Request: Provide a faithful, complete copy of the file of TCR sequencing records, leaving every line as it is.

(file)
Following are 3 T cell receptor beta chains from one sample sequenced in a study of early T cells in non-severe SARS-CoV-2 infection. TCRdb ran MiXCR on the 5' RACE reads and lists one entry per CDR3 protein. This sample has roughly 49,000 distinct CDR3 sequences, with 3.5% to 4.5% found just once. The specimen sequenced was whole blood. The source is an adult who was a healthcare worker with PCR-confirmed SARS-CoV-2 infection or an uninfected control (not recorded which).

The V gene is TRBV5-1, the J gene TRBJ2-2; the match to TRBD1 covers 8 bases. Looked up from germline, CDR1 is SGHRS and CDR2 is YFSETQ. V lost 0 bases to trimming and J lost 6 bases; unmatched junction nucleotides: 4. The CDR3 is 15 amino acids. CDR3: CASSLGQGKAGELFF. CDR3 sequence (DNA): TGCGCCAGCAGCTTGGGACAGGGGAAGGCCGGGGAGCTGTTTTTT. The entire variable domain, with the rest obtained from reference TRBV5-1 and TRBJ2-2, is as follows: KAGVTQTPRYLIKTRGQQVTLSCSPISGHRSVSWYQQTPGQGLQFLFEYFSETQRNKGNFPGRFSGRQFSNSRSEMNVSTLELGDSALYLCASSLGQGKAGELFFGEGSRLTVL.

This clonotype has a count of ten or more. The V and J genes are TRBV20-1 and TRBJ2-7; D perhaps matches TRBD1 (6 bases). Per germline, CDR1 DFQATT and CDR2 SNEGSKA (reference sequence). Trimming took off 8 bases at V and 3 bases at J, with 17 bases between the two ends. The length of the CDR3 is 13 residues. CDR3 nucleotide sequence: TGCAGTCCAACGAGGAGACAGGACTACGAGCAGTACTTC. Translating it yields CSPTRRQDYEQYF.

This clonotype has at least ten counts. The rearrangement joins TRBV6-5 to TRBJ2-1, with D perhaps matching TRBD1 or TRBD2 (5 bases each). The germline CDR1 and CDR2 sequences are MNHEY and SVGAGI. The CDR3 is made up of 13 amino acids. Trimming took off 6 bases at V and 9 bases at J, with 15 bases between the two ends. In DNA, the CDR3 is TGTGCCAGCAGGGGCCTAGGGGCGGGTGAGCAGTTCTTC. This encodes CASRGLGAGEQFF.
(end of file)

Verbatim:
Following are 3 T cell receptor beta chains from one sample sequenced in a study of early T cells in non-severe SARS-CoV-2 infection. TCRdb ran MiXCR on the 5' RACE reads and lists one entry per CDR3 protein. This sample has roughly 49,000 distinct CDR3 sequences, with 3.5% to 4.5% found just once. The specimen sequenced was whole blood. The source is an adult who was a healthcare worker with PCR-confirmed SARS-CoV-2 infection or an uninfected control (not recorded which).

The V gene is TRBV5-1, the J gene TRBJ2-2; the match to TRBD1 covers 8 bases. Looked up from germline, CDR1 is SGHRS and CDR2 is YFSETQ. V lost 0 bases to trimming and J lost 6 bases; unmatched junction nucleotides: 4. The CDR3 is 15 amino acids. CDR3: CASSLGQGKAGELFF. CDR3 sequence (DNA): TGCGCCAGCAGCTTGGGACAGGGGAAGGCCGGGGAGCTGTTTTTT. The entire variable domain, with the rest obtained from reference TRBV5-1 and TRBJ2-2, is as follows: KAGVTQTPRYLIKTRGQQVTLSCSPISGHRSVSWYQQTPGQGLQFLFEYFSETQRNKGNFPGRFSGRQFSNSRSEMNVSTLELGDSALYLCASSLGQGKAGELFFGEGSRLTVL.

This clonotype has a count of ten or more. The V and J genes are TRBV20-1 and TRBJ2-7; D perhaps matches TRBD1 (6 bases). Per germline, CDR1 DFQATT and CDR2 SNEGSKA (reference sequence). Trimming took off 8 bases at V and 3 bases at J, with 17 bases between the two ends. The length of the CDR3 is 13 residues. CDR3 nucleotide sequence: TGCAGTCCAACGAGGAGACAGGACTACGAGCAGTACTTC. Translating it yields CSPTRRQDYEQYF.

This clonotype has at least ten counts. The rearrangement joins TRBV6-5 to TRBJ2-1, with D perhaps matching TRBD1 or TRBD2 (5 bases each). The germline CDR1 and CDR2 sequences are MNHEY and SVGAGI. The CDR3 is made up of 13 amino acids. Trimming took off 6 bases at V and 9 bases at J, with 15 bases between the two ends. In DNA, the CDR3 is TGTGCCAGCAGGGGCCTAGGGGCGGGTGAGCAGTTCTTC. This encodes CASRGLGAGEQFF.